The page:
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Logan Square, Humboldt Park, Avondale

Maldonado Touts Affordable Housing Wins At Forum, But 26th Ward Candidates Say He’s Neglected Business, Job Growth

Ald. Maldonado is bringing hundreds of affordable units to Humboldt Park, but his opponents say jobs are needed, too.

Theresa Siaw (from left), David Herrera and Ald. Roberto Maldonado at Thursday evening's aldermanic forum.
Mina Bloom/Block Club Chicago
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HUMBOLDT PARK — Two of the three candidates in the 26th Ward sparred during an aldermanic forum Thursday evening.

Challenger David Herrera attacked incumbent Ald. Roberto Maldonado for his low attendance rate in City Council and accused him of not bringing enough economic development to the ward.

Maldonado, who has held the seat since 2009, then attacked Herrera, a local developer, for not including a single unit of affordable housing in one of his projects. He also accused Herrera of moving into his mother’s house so he could say he lives in the 26th Ward.

“Is this the way a successful developer lives? I don’t know,” Maldonado said, a remark that elicited both cheers and jeers from the roughly 150 people who turned out for the forum, held at Association House of Chicago, 1116 N. Kedzie Ave.

The third candidate, health clinic director Theresa Siaw, stayed largely out of the ongoing dispute.

Here’s where the three candidates stand on big community issues:


At the forum, Maldonado said he’s built 221 units of affordable housing in the ward and pledged to build hundreds more if elected another term.

Upcoming affordable housing projects include 150 units on the Magid Glove factory site, 65 units at California Street and Crystal Avenue, 80 units at the Rebano Church site at Division Street and Artesian Avenue and roughly 25 units in the recently-approved live/work building at Division Street and Washtenaw Avenue.

“I want the 26th Ward to be for all. I am investing my time over the next four years to bring you about 485 affordable housing units, 100 percent affordable. … That should bring a balance to the forces of gentrification,” Maldonado said.

Herrera, who has worked in municipal finance and real estate development for the last 13 years, stressed that he wants to build a mix of affordable units and market-rate units.

“If you go to an extreme, it won’t work,” Herrera said.

The 26th Ward has long lagged behind other wards in terms of new development, according to Herrera, who pledged to use Tax Increment Finance (TIF) dollars and other public money to revitalize the ward.

“There’s seven vacant lots [on Division Street] that should’ve been filled years ago. [Maldonado] is sleeping behind the wheel. There’s things he can do,” Herrera said.

Siaw stressed the importance of not only building more affordable housing, but also creating new jobs in the community that cater to low-income people and minorities.

“Everybody keeps saying we want affordable housing, what is affordable housing? Affordable housing over here is completely messed up,” Siaw said, adding, “We need to make sure minorities are able to buy a home. That is something I’m working toward.”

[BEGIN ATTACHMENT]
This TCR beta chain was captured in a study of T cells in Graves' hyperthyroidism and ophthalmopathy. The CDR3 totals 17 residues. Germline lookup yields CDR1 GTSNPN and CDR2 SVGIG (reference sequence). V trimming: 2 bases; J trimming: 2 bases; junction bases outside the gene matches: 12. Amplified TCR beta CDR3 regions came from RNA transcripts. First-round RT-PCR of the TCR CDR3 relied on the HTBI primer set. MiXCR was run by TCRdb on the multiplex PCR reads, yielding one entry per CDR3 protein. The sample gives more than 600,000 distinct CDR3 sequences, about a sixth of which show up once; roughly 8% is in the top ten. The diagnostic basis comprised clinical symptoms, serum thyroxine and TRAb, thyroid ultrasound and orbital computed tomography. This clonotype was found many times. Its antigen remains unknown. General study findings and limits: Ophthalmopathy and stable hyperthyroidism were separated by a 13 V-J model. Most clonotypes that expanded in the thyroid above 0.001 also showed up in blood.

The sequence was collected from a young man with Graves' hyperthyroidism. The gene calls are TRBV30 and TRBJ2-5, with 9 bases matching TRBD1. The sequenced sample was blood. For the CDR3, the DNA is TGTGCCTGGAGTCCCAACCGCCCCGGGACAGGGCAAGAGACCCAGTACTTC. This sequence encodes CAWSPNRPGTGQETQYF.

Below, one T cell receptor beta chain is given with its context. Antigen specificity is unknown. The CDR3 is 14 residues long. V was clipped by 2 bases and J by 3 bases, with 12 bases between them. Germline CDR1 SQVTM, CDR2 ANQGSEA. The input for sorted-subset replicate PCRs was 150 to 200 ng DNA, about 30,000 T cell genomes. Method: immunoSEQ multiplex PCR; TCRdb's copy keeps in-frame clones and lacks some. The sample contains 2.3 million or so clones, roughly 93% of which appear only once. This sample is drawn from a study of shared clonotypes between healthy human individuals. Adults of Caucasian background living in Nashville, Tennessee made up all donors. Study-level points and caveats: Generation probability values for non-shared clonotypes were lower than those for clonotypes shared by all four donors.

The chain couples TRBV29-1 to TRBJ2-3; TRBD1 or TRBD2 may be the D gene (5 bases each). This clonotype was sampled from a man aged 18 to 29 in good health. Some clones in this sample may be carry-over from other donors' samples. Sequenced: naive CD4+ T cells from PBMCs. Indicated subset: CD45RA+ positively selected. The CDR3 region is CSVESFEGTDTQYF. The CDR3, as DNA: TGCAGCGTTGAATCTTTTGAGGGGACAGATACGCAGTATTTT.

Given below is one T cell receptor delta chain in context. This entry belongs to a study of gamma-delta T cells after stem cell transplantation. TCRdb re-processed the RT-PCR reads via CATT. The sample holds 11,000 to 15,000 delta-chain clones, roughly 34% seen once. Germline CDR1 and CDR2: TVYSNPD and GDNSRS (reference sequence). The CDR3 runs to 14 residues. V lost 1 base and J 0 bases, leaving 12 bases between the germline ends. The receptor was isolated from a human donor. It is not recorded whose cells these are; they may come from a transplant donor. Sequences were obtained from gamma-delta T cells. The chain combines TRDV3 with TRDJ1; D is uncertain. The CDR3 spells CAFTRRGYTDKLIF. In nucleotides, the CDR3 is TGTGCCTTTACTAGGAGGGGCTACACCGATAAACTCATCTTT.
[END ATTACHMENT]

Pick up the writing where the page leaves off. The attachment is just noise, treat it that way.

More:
Economic development

Maldonado recently called for the extension and renaming of the neighborhood’s most culturally rich corridor: The commercial strip of Division Street between Western and California avenues known as “Paseo Boricua.”

Division Street from Western to Grand avenues is now known as “Puerto Rico Town,” according to Maldonado’s legislation. 

The alderman said he did this to preserve the neighborhood’s Puerto Rican culture, so that everyone, whether they’re Puerto Rican or not, “can feel proud of what happens on Division Street.”

“Some of you may have said I did this on my own. This is my vision and this is the vision of community input,” Maldonado said.

Maldonado’s plan also calls for creating a special district along Division Street, though not much is known about that component.

Siaw, who is Ghanian-American, said while she supports any effort that aims to preserve the corridor’s Puerto Rican culture, she would like to get more people involved in the process of revitalizing the ward’s commercial districts.

“We need to make sure that everybody is involved, and not just one group,” she said.

Herrera said he’d like to revitalize Division Street so it’s on the level of Miami’s Calle Ocho, a stretch brimming with Cuban culture.

“Why can’t it be similar to that? There used to be more businesses on Division when the flags went up. We’ve gotta have meetings with local businesses, call them in and have workshops,” Herrera said.


Maldonado said crime in the ward has gone down under his leadership.

“Because of you, and working together, we have improved the public safety climate in ways that we have never seen before,” Maldonado said.

Siaw, on the other hand, charged that one shooting is too many.

“I want to know how you think crime is down when people are still dying in our community,” she said. “I hear shootings a lot — to the point where I’m afraid. And a lot of you are afraid, too.”

Herrera, who grew up in East Humboldt Park/Ukrainian Village area, said he’s been attending community policing events regularly over the past three years, and he rarely sees Maldonado.

Hererra also slammed Maldonado for a 2017 video that captured the alderman arguing with the police, insisting they let him drive through a crime scene.

“We need someone who is going to garner the respect of the command staff of the police department, and that’s what I intend to do,” he said.

The 26th ward includes Humboldt Park and parts of Logan Square, West Humboldt Park, Hermosa and West Town.

For a full guide to the 2019 municipal elections, check out Chi.Vote here.

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